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  (Curtis Lantinga)

 

(Curtis Lantinga)

Margaret Wente

Notes from the occupation Add to ...

I hate to rain on anyone’s movement. But the breathless media coverage of the weekend’s Occupy Toronto (Vancouver, Montreal etc.) protests bears an inverse relation to what really happened.

In Toronto, perhaps a thousand people showed up at St. James’s Park on Saturday. I saw more at Jack Layton’s funeral. By Sunday, the numbers had dwindled to a few hundred. Meantime, a few miles northwest of the city, 20,000 people clamoured to get into Foodstock, an event held to protest against the construction of a giant quarry on prime farmland. Another 23,000 turned out to run in the Toronto Marathon.

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By Monday, the media had converged at King and Bay, where protesters had promised a “large-impact demonstration” when the stock market opened. Alas, nothing happened. “There are only around three people here,” said a CBC reporter mournfully.

The protest mostly featured the usual suspects – anti-capitalists, environmentalists, union types chanting “Solidarity,” and aging hippies nostalgic for their youth. The faces were overwhelmingly white. “We need to adjust the monetary system to be a lot more respectful to the planet,” said one man I spoke with. “We need kindness, not greed,” said someone else. And who could disagree with that? One protester wore a gas mask, clearly fearing (or hoping) that the police would sweep in with tear gas and truncheons. No such luck. Apart from the odd good-natured bicycle patrol, there were no police in sight.

“We are the new silent majority,” said a 23-year-old in a plastic Guy Fawkes mask. He told me he’s in the record business, but it’s tough to make a living because no one will give him grants. “Why should artists have to work instead of just making art?” he asked. “In a better world, it’s your birthright to have the things you need to survive.” His two masked friends nodded. One is a student who said he pays too much tuition. The other has a lowly job in a large software company. “They gave all the managers an iPad,” he groused. “But I’m the one who’s supposed to know how they work.”

So much for the voice of the oppressed masses. These kids don’t need a revolution. They need pacifiers.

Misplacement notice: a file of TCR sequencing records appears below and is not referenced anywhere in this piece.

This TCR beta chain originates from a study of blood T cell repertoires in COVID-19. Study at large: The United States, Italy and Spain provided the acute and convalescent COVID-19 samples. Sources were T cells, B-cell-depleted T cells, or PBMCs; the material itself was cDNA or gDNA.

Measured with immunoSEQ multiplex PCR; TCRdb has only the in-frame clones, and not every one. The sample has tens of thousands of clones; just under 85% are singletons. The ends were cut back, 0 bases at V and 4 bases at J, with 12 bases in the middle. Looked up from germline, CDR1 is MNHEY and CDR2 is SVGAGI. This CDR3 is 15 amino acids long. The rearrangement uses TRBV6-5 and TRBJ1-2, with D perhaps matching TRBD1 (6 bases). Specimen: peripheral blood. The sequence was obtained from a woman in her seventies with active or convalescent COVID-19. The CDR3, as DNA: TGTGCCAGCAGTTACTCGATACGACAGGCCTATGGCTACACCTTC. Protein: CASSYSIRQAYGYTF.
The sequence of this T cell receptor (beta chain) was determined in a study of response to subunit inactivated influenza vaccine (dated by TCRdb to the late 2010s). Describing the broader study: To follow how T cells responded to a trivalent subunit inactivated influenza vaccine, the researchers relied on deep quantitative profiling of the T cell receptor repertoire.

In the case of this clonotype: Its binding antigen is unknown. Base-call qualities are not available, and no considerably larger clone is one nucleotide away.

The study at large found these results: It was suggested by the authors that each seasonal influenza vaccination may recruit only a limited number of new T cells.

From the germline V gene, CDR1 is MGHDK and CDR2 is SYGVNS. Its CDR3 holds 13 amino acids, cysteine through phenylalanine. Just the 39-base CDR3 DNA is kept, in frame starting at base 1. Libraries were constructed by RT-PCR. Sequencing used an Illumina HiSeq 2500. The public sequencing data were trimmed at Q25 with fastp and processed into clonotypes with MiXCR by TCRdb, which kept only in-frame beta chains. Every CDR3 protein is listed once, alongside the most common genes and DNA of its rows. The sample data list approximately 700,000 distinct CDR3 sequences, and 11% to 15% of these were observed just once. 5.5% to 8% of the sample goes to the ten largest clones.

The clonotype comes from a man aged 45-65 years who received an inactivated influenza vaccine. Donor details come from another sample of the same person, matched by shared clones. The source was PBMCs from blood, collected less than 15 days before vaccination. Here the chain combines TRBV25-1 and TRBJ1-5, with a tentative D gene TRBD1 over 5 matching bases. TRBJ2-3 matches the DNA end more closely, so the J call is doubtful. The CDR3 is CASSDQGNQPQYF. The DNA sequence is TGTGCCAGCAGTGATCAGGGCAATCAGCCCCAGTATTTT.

To be fair, there were some thoughtful voices in the crowd. My companion for the afternoon was a 30-year-old Bay Street banker who’s deeply disillusioned by what he’s seen. Banks used to operate like regulated utilities, rendering a necessary service to the public. After deregulation, they became reckless gamblers, speculating with trillions of dollars worth of fancy instruments that turned out to be worthless. Wall Street betrayed Main Street, top bankers continued to get obscenely rich and nobody was ever punished.

The Canadian media have overblown the occupier story because they’re desperately afraid of missing something big. They don’t want to make the same mistake they made with the Tea Party, which they at first portrayed as a bunch of nuts in tricorne hats. Also, like the occupiers themselves, they have a bad case of me-tooism. They really want to be a part of something significant.

Inflating the importance of the occupation is a brainless way of nodding to a number of extremely significant but complex issues: the growing wealth gap, the stagnation of middle-class incomes, the rise of long-term unemployment, diminished generational prospects for the young. Much has gone wrong in America, and Canadians will be affected, too. But until the occupation movement in North America attracts as many people as the Halloween Parade does in New York, or a marathon in Toronto, you can safely ignore it.

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